Can the iShares S&P 500 ETF (IVV) continue its strong run in FY25?

The US share market has delivered amazing performance. Can it keep going?

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The iShares S&P 500 ETF (ASX: IVV) has been a very strong performer over the past year, rising close to 30%. That's much better than the S&P/ASX 200 Index (ASX: XJO), which has only risen by 6%.

As the disclaimer usually says – past performance can't be relied upon for future performance. So I probably wouldn't expect the next 12 months to be as good as that, but can the exchange-traded fund (ETF) keep rising over the longer term?

Businesses can keep growing profit

The performance of an ETF is decided by the underlying investment returns of the holdings.

It's impossible to predict the investment returns of every business within the IVV ETF, particularly in the short term.

However, the market tends to reward businesses that grow their profit over time. When profit compounds, it can grow into a much bigger profit number after three or five years.

A lot of the US share market's returns have been driven by the major players of Nvidia, Microsoft, Apple, Alphabet, Amazon and Meta Platforms. Each of them is growing earnings, with exposure to themes like AI, cloud computing, online video, global digitalisation and e-commerce.

As a whole, the businesses within the IVV ETF could keep growing their underlying value as the US and other developed economies experience population growth, and those companies introduce new products and services.

When we look at the chart below, we can see the effect of historical profit growth on long-term returns, with some regular volatility along the way.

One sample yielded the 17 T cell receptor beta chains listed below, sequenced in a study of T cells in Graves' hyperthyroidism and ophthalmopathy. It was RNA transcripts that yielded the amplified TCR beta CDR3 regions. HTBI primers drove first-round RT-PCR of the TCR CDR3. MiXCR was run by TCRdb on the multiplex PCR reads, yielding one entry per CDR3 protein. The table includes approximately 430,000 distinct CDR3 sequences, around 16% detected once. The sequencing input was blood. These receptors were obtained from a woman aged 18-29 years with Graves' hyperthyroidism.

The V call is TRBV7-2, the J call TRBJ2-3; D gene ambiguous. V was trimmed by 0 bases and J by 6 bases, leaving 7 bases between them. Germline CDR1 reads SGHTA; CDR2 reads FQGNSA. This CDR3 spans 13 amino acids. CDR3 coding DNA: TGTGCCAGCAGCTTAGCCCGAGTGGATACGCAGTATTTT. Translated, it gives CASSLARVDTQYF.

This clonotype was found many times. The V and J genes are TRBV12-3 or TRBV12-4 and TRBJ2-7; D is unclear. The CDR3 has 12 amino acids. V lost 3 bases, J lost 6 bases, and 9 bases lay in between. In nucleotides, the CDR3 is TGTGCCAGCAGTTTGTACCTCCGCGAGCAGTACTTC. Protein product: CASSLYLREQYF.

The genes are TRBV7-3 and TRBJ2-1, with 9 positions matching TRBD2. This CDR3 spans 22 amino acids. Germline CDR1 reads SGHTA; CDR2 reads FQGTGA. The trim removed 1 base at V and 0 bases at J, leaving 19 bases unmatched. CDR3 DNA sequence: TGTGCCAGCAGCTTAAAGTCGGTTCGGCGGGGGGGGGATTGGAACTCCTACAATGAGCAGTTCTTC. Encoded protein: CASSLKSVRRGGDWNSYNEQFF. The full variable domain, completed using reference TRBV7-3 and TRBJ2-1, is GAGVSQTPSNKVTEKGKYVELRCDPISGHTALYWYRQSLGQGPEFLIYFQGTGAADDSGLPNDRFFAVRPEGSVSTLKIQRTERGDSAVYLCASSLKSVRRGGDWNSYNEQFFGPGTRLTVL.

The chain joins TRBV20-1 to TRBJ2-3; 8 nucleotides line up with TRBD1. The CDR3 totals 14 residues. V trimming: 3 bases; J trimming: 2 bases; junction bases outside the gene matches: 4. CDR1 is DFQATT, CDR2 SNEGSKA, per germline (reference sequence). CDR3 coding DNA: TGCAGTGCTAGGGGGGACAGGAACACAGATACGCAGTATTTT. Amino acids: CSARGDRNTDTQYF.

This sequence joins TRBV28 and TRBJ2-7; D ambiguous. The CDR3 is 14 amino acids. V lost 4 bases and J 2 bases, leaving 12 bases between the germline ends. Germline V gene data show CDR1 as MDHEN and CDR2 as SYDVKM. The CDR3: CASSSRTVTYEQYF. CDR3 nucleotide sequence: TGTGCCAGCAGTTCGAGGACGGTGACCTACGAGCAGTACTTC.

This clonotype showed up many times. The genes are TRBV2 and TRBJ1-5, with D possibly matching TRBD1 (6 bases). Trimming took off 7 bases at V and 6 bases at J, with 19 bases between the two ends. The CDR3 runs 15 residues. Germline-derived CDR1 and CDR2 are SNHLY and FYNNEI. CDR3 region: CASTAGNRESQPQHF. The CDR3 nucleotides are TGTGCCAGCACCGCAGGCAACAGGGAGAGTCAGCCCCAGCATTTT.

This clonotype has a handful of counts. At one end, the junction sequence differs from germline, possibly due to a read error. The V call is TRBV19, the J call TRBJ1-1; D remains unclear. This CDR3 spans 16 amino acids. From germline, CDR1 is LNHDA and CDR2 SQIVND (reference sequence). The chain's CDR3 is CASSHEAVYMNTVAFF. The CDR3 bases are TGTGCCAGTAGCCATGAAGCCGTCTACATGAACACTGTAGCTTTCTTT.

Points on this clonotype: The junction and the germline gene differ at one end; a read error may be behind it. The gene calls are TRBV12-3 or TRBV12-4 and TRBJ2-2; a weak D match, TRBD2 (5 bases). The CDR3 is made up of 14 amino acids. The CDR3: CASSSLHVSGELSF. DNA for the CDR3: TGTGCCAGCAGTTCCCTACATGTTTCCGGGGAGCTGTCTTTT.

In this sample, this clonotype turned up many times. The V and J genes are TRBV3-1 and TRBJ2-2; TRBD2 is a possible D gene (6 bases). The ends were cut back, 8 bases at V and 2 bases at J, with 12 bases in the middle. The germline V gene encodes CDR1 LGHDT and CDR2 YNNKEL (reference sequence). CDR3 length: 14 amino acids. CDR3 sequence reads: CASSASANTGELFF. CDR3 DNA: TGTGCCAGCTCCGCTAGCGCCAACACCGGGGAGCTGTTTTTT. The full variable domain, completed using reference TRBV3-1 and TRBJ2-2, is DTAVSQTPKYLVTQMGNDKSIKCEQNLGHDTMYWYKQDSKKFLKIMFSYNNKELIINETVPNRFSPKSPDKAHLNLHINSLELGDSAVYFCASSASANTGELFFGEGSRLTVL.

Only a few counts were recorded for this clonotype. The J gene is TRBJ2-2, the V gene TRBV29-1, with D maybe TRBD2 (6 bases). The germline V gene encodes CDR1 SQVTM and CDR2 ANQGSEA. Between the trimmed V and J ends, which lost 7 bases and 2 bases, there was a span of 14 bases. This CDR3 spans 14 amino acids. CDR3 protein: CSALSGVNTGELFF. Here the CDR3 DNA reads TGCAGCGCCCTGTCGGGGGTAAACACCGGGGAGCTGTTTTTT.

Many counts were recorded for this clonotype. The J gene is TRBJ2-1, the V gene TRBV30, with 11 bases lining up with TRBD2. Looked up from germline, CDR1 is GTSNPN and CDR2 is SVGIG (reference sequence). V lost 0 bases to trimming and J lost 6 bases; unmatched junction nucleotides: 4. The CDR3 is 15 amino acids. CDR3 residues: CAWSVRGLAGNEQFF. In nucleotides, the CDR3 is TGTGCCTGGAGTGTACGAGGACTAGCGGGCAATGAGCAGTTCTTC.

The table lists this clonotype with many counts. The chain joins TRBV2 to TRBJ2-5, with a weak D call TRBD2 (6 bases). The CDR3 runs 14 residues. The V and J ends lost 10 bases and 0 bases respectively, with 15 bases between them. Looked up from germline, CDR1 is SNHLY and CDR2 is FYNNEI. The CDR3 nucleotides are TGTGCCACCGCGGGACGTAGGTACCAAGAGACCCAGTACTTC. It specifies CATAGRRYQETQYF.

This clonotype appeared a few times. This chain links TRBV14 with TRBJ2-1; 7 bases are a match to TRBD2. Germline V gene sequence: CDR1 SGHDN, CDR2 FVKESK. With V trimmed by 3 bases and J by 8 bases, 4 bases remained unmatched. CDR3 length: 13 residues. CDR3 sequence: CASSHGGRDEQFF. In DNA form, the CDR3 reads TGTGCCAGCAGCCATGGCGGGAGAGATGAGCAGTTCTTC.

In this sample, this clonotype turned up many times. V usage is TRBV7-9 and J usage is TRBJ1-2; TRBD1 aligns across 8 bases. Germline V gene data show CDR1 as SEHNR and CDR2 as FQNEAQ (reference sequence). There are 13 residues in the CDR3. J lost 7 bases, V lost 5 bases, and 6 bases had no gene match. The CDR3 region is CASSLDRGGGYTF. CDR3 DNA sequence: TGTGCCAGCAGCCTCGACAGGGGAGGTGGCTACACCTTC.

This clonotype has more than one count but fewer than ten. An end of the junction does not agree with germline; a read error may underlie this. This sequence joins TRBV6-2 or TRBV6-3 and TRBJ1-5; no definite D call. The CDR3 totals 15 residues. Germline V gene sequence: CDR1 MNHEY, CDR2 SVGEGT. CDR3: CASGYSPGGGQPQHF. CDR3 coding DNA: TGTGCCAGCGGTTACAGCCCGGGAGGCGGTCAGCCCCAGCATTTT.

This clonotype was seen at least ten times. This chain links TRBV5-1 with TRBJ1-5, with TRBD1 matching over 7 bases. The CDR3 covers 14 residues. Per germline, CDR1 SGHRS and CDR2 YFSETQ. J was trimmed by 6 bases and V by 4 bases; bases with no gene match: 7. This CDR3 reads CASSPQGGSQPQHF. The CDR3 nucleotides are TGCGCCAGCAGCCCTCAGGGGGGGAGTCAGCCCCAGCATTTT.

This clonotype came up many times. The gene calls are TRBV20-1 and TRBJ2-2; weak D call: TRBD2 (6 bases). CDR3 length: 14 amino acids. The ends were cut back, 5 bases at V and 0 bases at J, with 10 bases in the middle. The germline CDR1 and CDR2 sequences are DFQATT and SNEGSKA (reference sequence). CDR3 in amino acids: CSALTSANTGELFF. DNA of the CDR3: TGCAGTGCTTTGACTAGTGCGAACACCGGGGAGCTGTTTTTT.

Is the IVV ETF too expensive?

The fund provider Blackrock regularly tells investors what the investor metrics of the ETF are.

At the end of May 2024, the IVV ETF had a price/earnings (P/E) ratio of around 26 and a price-to-book ratio of 4.5 times. These numbers seem historically high, but I don't think it's too useful to compare to other decades because the composition of the S&P 500 has changed.

Technology businesses usually trade on a higher P/E ratio because their operations don't require huge balance sheets, and the market is pricing in stronger-than-average long-term earnings growth.

On top of that, US interest rates are likely to start coming down eventually – even if it's taking longer than expected. Lower rates could help justify a higher price for those companies' earnings.

The one speed bump I can see in FY25 is the uncertainty of the US election. Depending on what happens, there could be a fair bit of volatility. However, the last several decades have shown that the share market can keep performing no matter who is in the White House, so I wouldn't say one person winning necessarily changes anything for the long term.

Suzanne Frey, an executive at Alphabet, is a member of The Motley Fool’s board of directors. John Mackey, former CEO of Whole Foods Market, an Amazon subsidiary, is a member of The Motley Fool’s board of directors. Randi Zuckerberg, a former director of market development and spokeswoman for Facebook and sister to Meta Platforms CEO Mark Zuckerberg, is a member of The Motley Fool's board of directors. Motley Fool contributor Tristan Harrison has no position in any of the stocks mentioned. The Motley Fool Australia's parent company Motley Fool Holdings Inc. has positions in and has recommended Alphabet, Amazon, Apple, Meta Platforms, Microsoft, Nvidia, and iShares S&P 500 ETF. The Motley Fool Australia's parent company Motley Fool Holdings Inc. has recommended the following options: long January 2026 $395 calls on Microsoft and short January 2026 $405 calls on Microsoft. The Motley Fool Australia has recommended Alphabet, Amazon, Apple, Meta Platforms, Microsoft, Nvidia, and iShares S&P 500 ETF. The Motley Fool has a disclosure policy. This article contains general investment advice only (under AFSL 400691). Authorised by Scott Phillips.

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